• The 1 Bosua Pass on the C28 between Windhoek and Swakopmund offers a beautiful view from the top. The steepest part is interlocked but elsewhere the road is bad, with loose rocks and gravel. Trucks and caravans are not allowed uphill (towards Windhoek), and you may not pull a trailer. You'll need a lot of torque if you come in a sedan, as you cannot take the ascend at speed. Downhill (towards Swakopmund) this pass should not be a problem; Stay in first gear and drive slowly.
    • The 2 Us Hoogte Pass on the D1982 between Windhoek and Walvis Bay is the pass closest to Windhoek, if you just want to drive the pass. Although only a D road, the ride is very smooth between Windhoek and the start of the pass, and does not take more than an hour, even in a sedan. Below the pass you get a "normal" Namibian D road, with loose rocks, undefined road shoulders, steep ascents, and heavy corrugation. There are also dozens of farm gates, some of which you will have to open and close yourself. As with all these passes, there are beautiful views from the top.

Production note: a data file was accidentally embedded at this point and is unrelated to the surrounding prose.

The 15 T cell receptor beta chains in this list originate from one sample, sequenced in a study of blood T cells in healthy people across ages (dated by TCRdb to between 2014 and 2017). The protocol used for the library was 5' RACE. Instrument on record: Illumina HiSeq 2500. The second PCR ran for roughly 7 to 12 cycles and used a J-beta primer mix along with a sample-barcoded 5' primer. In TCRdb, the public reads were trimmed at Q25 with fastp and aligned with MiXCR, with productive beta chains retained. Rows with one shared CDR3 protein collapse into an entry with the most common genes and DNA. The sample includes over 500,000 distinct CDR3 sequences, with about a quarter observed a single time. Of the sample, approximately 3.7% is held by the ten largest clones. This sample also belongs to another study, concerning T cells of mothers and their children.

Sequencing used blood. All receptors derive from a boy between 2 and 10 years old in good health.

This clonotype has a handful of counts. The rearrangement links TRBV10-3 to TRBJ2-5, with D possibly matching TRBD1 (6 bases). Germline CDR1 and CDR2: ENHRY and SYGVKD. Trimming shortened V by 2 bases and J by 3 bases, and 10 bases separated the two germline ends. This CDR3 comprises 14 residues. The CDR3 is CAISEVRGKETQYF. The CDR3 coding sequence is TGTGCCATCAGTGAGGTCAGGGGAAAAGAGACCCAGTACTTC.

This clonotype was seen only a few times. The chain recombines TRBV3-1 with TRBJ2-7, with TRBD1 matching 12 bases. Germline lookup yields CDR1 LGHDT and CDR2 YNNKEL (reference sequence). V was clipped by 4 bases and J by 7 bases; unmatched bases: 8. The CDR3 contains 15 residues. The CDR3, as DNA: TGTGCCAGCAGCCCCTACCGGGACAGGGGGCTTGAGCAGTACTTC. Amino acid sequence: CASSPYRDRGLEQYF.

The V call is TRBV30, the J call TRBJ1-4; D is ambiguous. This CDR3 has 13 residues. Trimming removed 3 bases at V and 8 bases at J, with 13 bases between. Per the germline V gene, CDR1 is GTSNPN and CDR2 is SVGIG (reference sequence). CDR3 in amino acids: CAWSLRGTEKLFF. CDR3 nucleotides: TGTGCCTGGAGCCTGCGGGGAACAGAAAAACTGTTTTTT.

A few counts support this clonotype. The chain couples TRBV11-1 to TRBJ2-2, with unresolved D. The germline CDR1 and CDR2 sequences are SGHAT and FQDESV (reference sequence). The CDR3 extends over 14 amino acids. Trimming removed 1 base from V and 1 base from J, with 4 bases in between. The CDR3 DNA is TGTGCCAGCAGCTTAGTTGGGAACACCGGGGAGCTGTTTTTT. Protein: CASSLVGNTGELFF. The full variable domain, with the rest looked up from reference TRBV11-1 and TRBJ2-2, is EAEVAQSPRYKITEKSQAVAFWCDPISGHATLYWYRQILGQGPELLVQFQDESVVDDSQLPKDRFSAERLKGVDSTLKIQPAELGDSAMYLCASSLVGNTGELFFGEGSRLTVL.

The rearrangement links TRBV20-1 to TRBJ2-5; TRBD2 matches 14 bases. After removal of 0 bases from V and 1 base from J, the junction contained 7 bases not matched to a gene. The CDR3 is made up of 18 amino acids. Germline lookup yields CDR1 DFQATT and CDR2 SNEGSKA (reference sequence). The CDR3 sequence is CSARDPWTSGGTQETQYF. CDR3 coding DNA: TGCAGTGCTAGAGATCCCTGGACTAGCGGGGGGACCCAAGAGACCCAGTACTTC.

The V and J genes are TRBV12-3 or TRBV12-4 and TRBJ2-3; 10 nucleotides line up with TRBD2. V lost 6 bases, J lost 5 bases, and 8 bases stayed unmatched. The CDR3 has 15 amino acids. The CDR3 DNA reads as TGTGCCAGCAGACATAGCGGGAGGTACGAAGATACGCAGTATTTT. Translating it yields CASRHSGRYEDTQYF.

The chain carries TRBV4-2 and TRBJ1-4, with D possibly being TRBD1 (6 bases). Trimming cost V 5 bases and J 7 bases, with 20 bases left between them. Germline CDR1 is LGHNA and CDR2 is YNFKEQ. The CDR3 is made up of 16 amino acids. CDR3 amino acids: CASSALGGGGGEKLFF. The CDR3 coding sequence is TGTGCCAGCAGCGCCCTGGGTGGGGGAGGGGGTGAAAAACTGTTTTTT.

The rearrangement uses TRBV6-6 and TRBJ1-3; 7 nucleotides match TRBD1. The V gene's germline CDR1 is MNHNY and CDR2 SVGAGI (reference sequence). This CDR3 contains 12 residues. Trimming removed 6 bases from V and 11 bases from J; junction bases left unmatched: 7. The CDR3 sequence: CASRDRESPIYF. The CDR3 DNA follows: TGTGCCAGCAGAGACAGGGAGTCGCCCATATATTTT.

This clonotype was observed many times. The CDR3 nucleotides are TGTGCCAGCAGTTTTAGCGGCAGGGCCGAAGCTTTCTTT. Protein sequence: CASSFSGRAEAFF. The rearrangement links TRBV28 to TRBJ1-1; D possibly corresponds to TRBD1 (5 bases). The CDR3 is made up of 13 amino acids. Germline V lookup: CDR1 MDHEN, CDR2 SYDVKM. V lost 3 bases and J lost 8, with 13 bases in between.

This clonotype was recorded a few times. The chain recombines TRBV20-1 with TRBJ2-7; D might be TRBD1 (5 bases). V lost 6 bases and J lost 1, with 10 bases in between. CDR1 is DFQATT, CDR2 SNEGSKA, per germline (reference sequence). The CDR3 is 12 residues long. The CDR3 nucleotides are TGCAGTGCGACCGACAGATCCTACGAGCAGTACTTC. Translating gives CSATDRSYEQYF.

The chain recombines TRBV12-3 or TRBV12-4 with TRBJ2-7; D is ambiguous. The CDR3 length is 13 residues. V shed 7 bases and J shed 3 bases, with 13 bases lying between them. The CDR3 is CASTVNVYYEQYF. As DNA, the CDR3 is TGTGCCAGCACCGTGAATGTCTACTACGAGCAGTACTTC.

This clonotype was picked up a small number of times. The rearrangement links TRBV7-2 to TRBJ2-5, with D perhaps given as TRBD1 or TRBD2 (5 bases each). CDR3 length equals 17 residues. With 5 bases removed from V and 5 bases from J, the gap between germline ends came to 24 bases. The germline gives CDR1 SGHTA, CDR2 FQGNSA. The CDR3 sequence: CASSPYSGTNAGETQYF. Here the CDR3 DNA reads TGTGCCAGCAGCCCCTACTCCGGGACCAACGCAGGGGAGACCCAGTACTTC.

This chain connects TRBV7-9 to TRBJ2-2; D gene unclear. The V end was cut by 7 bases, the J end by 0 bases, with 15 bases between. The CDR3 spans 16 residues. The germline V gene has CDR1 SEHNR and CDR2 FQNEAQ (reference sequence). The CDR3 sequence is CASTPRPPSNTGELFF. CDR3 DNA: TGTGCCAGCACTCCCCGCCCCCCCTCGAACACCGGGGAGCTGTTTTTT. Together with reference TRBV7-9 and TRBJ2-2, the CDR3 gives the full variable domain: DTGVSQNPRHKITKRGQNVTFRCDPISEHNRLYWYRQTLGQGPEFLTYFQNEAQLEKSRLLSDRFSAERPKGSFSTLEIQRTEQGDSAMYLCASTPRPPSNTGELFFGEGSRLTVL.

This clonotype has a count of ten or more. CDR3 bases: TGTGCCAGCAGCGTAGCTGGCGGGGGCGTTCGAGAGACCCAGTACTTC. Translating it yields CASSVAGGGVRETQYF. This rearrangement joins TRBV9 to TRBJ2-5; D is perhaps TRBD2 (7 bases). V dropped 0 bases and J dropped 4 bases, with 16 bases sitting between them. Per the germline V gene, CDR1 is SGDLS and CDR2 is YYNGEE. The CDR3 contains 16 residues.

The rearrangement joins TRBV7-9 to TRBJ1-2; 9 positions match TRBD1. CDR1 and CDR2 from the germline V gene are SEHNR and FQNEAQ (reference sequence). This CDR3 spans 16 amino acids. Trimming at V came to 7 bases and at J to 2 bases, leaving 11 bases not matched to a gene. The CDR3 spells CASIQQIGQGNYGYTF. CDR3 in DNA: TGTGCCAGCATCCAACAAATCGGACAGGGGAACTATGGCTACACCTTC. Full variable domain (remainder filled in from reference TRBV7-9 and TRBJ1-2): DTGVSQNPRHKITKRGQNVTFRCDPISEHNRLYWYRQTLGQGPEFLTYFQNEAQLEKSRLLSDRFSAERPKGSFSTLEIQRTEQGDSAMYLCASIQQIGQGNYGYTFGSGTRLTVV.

• The most spectacular one is the 3 Spreetshoogte Pass Spreetshoogte Pass on Wikipedia which descends almost 1,000 metres (3,300 ft) into the Namib Desert. Part of the D2175 it is Namibia's steepest pass; vehicles above 3.5 tons are not allowed, and you may not pull a trailer. Even the graders of the Roads Authority do not drive down this pass, but grade the road going uphill. An ordinary sedan will tackle this pass without much of a problem, even if the road looks really scary. The steepest parts are interlocked for better grip. Always remain in first gear, and when going uphill keep the engine at 4.500 rpm to have sufficient torque. And while you marvel at the spectacular view and at the strength of even ordinary cars, keep in mind that this pass was built by hand, by a lone farmer on the foot of the mountain who needed a shortcut for his farming supplies!